Key Takeaways 2018
Monitoring and Compliance
Precipitation in the Cherry Creek watershed above Cherry Creek Reservoir was much lower than average during the 2018 Water Year, or about 61% of the recent 12-year average precipitation. It is noteworthy that the Cherry Creek’s headwater flows were 53% lower than average but flows were only 8% lower than average at the U.S.G.S. Parker gage on Cherry Creek.
Flow-weighted nutrient concentrations for all combined inflows to Cherry Creek Reservoir (including Cherry Creek, Cottonwood Creek, alluvial groundwater, and precipitation) were 206 μg/L (total phosphorus) and 1,691 μg/L (total nitrogen). In WY 2018, 10,144 pounds of total phosphorus and 82,518 pounds of total nitrogen were added to the reservoir and 4,622 pounds of total phosphorus and 35,373 pounds of total nitrogen were released from the reservoir.
In WY 2018, the July through September average chlorophyll α concentration in Cherry Creek Reservoir was 20.2 μg/L, which exceeded the 18 μg/L seasonal standard.
The Authority is directed by an 18-member Board. Colorado Revised Statutes 25-8.5-100 et seq. provides several funding opportunities to the Authority. 2019 projected revenues are $2.8 million, of which at least 60% must be spent on the construction and maintenance of Pollution Abatement Projects.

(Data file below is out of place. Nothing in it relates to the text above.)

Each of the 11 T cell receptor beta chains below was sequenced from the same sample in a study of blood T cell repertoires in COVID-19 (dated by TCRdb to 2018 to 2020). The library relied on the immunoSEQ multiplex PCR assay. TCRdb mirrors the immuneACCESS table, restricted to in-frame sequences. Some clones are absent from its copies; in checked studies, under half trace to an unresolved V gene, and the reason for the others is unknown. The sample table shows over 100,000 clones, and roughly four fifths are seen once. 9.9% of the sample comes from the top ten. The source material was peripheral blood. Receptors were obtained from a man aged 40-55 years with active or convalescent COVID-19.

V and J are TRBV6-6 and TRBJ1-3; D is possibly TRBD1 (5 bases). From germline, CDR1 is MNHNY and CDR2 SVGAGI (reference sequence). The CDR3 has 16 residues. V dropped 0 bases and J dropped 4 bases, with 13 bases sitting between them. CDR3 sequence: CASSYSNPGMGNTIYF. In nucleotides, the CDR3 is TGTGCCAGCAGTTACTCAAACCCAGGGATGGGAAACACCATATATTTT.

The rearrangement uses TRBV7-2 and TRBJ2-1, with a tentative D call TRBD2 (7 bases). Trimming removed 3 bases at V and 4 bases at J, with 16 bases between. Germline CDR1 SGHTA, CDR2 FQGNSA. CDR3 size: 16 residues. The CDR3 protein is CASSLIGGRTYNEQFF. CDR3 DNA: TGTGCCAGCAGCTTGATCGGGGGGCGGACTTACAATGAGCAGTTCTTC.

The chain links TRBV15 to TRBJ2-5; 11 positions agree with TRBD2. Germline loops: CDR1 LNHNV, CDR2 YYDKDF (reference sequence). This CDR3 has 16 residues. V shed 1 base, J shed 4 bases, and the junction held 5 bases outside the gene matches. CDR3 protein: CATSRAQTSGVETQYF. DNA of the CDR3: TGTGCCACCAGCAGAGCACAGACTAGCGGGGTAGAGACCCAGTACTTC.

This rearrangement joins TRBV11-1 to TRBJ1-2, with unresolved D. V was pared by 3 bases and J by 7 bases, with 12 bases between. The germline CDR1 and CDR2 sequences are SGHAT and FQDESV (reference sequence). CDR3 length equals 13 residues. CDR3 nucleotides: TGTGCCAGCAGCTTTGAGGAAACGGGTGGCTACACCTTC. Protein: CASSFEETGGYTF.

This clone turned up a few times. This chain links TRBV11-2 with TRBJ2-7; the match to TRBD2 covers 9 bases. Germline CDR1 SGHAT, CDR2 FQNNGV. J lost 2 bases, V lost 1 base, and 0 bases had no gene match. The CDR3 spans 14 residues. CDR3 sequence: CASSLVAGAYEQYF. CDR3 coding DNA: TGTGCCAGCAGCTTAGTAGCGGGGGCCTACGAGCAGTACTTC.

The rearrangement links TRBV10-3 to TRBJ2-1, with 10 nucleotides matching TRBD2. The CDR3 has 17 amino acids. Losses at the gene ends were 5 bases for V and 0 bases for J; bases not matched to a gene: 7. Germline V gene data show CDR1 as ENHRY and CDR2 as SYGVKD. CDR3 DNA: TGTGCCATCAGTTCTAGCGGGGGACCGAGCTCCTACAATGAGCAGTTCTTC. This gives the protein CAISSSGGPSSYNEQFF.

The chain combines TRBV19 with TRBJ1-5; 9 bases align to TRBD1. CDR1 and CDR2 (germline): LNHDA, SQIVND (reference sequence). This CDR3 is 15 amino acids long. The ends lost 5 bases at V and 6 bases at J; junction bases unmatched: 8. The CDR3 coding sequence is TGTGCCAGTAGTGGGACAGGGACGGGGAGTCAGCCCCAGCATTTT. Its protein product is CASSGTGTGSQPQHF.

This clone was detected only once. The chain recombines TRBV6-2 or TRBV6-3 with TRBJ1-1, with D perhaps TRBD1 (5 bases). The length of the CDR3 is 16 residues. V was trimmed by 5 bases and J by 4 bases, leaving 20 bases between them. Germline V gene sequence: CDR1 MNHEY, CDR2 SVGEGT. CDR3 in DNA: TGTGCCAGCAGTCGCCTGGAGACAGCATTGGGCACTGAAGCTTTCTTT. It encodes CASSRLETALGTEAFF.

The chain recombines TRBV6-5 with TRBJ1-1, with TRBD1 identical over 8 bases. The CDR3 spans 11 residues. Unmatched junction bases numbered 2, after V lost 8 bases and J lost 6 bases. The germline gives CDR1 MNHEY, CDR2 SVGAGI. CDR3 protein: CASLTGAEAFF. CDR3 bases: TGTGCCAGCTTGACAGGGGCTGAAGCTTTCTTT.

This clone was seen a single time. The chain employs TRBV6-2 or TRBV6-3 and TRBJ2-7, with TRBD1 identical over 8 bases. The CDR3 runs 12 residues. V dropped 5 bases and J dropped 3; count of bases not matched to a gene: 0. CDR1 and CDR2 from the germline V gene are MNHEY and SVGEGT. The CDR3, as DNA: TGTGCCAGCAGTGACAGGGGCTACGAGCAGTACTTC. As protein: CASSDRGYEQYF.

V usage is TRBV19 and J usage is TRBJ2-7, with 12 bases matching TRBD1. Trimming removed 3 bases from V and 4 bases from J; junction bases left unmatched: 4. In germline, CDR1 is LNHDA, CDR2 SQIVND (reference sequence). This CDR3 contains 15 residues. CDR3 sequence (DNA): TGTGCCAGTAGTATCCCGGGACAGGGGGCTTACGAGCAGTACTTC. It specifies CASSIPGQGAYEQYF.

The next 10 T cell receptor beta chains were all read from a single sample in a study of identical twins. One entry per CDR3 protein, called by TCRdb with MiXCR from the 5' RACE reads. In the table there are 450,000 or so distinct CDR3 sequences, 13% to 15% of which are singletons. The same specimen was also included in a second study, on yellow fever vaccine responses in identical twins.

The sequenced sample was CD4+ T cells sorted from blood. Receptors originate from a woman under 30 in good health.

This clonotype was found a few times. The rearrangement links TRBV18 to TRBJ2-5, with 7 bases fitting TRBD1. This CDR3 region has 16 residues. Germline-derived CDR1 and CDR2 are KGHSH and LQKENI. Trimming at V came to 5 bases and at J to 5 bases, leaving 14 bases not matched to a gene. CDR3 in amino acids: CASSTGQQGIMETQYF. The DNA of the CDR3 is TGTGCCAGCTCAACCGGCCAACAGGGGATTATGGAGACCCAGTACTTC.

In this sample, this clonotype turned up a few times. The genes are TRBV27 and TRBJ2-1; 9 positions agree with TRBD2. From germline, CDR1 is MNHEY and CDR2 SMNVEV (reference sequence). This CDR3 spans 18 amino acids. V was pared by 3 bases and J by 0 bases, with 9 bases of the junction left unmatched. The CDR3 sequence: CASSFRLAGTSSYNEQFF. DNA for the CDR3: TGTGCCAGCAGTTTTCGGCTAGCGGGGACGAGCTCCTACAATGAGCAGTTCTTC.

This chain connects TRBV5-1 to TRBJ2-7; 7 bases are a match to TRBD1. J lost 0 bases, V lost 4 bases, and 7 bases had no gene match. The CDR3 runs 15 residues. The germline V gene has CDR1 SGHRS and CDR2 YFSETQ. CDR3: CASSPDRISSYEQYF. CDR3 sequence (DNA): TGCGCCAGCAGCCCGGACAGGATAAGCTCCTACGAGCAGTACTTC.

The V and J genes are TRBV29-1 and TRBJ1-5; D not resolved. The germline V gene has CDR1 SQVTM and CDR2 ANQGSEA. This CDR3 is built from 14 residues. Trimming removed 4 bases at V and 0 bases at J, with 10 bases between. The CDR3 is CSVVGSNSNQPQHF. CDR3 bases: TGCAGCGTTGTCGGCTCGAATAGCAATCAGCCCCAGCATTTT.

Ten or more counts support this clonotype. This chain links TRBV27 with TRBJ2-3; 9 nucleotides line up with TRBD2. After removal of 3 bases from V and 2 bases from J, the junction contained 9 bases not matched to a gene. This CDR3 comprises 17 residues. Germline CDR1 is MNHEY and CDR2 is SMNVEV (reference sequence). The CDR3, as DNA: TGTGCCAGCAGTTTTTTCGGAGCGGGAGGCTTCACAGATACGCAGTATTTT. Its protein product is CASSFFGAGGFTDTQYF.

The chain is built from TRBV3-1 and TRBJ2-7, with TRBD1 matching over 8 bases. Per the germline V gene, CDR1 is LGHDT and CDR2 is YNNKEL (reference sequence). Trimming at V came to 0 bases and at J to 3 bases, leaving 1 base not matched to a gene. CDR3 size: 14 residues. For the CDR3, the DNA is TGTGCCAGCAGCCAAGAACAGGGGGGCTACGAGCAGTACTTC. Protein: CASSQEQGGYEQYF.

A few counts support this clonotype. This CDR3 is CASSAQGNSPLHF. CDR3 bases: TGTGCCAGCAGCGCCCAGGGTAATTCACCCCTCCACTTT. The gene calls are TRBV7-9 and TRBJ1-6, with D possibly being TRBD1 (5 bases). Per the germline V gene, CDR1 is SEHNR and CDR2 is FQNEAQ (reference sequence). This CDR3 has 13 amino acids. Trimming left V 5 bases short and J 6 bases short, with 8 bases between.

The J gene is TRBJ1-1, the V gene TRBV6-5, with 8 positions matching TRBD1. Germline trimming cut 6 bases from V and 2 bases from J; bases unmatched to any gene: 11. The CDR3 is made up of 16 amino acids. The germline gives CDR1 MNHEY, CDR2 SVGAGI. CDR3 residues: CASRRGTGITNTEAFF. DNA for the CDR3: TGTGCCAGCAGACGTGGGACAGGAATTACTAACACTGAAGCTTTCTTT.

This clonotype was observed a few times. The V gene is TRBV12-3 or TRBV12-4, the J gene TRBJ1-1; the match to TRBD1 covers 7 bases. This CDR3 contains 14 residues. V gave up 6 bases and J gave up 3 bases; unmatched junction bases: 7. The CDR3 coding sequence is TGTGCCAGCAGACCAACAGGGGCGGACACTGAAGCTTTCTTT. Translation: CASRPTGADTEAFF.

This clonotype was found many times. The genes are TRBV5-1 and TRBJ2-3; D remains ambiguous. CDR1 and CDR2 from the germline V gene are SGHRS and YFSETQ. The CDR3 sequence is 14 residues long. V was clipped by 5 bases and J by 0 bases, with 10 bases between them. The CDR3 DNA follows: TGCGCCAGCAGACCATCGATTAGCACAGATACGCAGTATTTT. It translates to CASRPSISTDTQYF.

Pollutant Reduction Facilities (PRFs)
In 2018, the Authority contributed over $960,000 towards restoration of almost 4,100 lineal feet of streams in the basin. One PRF, the Cottonwood Creek Perimeter Pond achieved 40% reductions in phosphorus, 19% reductions in nitrogen, and 51% reductions in total suspended solids during 2018 base flow conditions. $7.3 million of Pollution Abatement Project development, operations and maintenance included in the Authority 10 year Capital Improvement Plan.
Point Source Controls
In WY 2018, all 6 wastewater plants in the basin were in compliance with their nutrient discharge limits of 0.05 mg/L for total phosphorus – well below the 0.200 mg/L flow-weighted phosphorus concentration goal established for flow into the reservoir.
The Authority reviewed 3 site applications this year, resulting in the addition of required emergency overflow storage and/or differential flow metering at three lift stations.
In 2018, over 15,000 inspections and over 1,800 enforcement activities were completed by our Municipal Separate Storm Sewer Systems (MS4s).
The Authority’s HSPF (Hydrological Simulation Program-FORTRAN) Watershed Model was completed in 2018.
In 2018, the Authority approved the development of a Bubble Plume Model to occur concurrently with a Destratification System Study, and an update to the Reservoir Model to incorporate 2014-2017 data.
A new section has been added to the Annual Report this year, featuring the history of the watershed.
Another new feature this year is the References tab, which provides a ready-link to multiple related documents, from the Authority’s Statute, to the original 1984 Clean Lakes Study for Cherry Creek Reservoir, to Denver Public Library historic photographs of flooding on Cherry Creek.